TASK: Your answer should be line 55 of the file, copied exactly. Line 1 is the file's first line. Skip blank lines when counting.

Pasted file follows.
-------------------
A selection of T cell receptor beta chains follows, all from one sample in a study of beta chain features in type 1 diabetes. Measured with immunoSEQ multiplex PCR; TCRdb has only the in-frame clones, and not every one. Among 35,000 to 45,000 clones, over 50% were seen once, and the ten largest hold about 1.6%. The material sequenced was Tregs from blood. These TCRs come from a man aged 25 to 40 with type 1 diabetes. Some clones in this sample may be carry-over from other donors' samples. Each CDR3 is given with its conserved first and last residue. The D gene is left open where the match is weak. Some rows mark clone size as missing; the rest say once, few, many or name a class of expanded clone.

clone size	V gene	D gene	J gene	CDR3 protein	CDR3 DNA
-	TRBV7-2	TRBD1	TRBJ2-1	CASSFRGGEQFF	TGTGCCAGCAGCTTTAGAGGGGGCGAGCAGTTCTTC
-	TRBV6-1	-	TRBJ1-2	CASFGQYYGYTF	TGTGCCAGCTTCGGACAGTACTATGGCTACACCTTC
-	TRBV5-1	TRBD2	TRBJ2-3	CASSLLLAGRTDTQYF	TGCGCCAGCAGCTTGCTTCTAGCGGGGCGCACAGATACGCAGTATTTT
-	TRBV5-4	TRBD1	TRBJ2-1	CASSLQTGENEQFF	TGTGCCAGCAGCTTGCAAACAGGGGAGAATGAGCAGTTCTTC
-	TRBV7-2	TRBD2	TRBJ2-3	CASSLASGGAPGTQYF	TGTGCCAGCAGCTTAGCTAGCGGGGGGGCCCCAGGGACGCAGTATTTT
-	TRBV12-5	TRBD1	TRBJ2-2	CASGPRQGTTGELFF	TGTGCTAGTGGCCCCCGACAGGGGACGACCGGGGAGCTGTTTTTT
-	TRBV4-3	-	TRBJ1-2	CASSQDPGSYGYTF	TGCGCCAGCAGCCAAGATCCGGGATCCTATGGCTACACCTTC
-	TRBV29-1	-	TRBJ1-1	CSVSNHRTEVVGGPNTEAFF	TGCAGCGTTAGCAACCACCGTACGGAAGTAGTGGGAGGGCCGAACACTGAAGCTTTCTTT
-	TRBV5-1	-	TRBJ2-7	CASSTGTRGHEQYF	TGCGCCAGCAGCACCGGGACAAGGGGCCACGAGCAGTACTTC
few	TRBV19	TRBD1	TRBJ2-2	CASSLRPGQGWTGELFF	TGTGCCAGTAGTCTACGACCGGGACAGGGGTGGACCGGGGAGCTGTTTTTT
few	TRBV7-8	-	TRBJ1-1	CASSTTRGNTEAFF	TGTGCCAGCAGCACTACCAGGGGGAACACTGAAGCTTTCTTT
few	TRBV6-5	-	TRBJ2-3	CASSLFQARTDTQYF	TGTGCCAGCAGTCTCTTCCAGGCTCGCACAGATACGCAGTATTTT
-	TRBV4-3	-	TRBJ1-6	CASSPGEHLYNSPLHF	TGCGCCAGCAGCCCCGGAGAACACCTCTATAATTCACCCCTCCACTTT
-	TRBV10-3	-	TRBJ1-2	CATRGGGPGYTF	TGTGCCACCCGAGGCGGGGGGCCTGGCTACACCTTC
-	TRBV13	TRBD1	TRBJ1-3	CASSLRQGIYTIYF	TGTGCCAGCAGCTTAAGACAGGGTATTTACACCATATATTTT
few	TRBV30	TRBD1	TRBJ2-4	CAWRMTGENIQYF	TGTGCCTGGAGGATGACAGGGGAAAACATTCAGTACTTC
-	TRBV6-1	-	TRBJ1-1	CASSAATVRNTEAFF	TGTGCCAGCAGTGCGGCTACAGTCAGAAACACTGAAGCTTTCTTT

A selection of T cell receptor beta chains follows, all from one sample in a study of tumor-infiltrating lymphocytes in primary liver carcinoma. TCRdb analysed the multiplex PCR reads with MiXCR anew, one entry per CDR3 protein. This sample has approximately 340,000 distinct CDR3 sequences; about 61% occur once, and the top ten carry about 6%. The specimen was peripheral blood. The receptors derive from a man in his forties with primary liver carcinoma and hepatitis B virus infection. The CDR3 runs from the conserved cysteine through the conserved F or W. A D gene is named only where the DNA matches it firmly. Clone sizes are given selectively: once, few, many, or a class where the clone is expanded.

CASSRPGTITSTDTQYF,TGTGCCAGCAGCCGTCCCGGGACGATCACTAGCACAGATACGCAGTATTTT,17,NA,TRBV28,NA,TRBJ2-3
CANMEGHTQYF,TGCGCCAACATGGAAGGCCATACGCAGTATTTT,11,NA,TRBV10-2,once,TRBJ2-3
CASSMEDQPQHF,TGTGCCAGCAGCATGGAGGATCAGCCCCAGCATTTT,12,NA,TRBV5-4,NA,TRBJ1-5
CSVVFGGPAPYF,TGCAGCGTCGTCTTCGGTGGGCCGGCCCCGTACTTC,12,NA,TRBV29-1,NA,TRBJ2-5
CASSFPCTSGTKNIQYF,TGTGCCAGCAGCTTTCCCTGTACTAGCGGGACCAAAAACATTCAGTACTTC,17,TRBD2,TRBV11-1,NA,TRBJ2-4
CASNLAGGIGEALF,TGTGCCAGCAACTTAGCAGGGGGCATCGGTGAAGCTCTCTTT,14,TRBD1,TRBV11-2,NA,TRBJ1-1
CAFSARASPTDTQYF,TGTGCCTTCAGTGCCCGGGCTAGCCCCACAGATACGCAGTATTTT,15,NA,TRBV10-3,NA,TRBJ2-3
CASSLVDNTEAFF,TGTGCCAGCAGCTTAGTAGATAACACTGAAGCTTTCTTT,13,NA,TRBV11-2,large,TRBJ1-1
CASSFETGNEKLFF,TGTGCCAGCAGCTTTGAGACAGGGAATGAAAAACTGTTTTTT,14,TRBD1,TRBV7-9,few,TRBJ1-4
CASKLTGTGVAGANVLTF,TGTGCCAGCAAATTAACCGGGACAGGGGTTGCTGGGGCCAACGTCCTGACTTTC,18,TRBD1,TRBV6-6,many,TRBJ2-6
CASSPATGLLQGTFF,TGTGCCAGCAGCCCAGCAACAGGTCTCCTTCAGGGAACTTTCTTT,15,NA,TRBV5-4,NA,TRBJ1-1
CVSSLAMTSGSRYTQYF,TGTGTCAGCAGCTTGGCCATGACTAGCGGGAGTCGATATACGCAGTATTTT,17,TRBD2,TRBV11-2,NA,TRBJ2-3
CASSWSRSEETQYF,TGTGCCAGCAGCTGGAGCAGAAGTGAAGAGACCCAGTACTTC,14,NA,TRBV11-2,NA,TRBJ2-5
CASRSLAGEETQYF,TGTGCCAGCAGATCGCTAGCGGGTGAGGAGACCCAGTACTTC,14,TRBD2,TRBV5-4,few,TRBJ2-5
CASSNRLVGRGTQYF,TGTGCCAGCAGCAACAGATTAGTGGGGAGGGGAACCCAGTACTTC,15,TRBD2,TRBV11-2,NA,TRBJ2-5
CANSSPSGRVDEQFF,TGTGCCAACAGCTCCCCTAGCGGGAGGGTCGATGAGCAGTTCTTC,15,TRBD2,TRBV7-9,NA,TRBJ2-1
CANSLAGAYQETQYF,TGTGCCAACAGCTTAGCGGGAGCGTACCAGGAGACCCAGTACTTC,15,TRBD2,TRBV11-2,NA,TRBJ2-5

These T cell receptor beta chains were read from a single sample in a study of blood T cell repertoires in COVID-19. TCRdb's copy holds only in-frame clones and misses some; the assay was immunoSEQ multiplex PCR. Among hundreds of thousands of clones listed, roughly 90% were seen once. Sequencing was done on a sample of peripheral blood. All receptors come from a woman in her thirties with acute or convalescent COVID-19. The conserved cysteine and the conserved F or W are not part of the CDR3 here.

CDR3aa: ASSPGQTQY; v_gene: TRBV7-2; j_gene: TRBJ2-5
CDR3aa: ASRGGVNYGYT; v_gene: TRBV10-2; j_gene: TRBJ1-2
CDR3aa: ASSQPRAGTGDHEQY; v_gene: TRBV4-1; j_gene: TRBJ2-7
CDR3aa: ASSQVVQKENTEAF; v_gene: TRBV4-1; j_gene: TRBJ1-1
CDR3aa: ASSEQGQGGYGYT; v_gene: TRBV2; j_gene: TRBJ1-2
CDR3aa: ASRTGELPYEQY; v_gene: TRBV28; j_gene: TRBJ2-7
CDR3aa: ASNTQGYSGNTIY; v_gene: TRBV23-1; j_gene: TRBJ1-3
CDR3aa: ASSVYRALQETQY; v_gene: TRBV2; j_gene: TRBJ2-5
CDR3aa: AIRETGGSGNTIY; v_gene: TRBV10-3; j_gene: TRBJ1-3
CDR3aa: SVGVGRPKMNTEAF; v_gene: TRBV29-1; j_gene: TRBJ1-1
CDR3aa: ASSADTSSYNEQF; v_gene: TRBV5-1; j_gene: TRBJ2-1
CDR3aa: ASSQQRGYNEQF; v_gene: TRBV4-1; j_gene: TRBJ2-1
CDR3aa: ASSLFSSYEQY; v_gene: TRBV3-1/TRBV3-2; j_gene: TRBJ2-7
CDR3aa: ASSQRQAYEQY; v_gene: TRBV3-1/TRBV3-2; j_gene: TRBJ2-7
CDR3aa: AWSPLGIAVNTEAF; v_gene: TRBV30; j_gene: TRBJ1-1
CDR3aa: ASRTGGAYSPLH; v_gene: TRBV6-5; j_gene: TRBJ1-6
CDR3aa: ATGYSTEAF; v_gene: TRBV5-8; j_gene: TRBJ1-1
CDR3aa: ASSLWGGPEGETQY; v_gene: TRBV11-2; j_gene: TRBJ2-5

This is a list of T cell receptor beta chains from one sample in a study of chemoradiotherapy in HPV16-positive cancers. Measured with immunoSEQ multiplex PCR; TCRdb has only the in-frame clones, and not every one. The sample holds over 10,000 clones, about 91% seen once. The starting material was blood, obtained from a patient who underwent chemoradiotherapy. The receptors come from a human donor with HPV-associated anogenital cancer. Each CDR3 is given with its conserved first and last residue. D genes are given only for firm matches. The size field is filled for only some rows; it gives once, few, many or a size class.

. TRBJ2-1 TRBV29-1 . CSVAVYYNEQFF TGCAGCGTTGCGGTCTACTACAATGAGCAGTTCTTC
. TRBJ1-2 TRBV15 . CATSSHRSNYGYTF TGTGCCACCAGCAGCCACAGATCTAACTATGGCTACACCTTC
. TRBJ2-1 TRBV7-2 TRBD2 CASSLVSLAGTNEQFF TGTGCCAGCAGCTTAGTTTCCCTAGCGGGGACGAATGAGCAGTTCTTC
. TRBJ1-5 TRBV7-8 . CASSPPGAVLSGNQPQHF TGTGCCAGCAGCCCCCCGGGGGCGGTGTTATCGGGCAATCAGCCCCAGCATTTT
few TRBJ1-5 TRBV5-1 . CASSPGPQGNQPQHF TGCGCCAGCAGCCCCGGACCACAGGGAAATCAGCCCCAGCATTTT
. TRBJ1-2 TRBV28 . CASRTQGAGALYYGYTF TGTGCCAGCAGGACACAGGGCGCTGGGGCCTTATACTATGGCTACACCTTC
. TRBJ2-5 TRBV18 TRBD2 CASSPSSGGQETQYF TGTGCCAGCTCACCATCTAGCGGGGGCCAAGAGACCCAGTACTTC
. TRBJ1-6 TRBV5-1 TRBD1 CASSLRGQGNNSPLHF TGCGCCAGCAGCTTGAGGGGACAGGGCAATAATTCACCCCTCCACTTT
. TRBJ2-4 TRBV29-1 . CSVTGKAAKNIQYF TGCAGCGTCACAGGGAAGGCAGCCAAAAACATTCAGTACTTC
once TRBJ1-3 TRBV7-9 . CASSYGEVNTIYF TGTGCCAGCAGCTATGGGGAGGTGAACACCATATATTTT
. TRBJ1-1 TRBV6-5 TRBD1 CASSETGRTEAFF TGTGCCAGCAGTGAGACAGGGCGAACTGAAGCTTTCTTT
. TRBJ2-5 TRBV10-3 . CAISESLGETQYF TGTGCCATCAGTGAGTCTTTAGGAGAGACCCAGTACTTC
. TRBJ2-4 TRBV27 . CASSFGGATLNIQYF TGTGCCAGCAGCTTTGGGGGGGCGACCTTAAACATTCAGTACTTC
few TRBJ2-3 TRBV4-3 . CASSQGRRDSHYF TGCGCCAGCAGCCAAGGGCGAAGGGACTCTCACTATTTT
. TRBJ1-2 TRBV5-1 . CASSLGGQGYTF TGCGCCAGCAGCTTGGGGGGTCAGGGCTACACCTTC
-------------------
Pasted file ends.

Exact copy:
CDR3aa: ATGYSTEAF; v_gene: TRBV5-8; j_gene: TRBJ1-1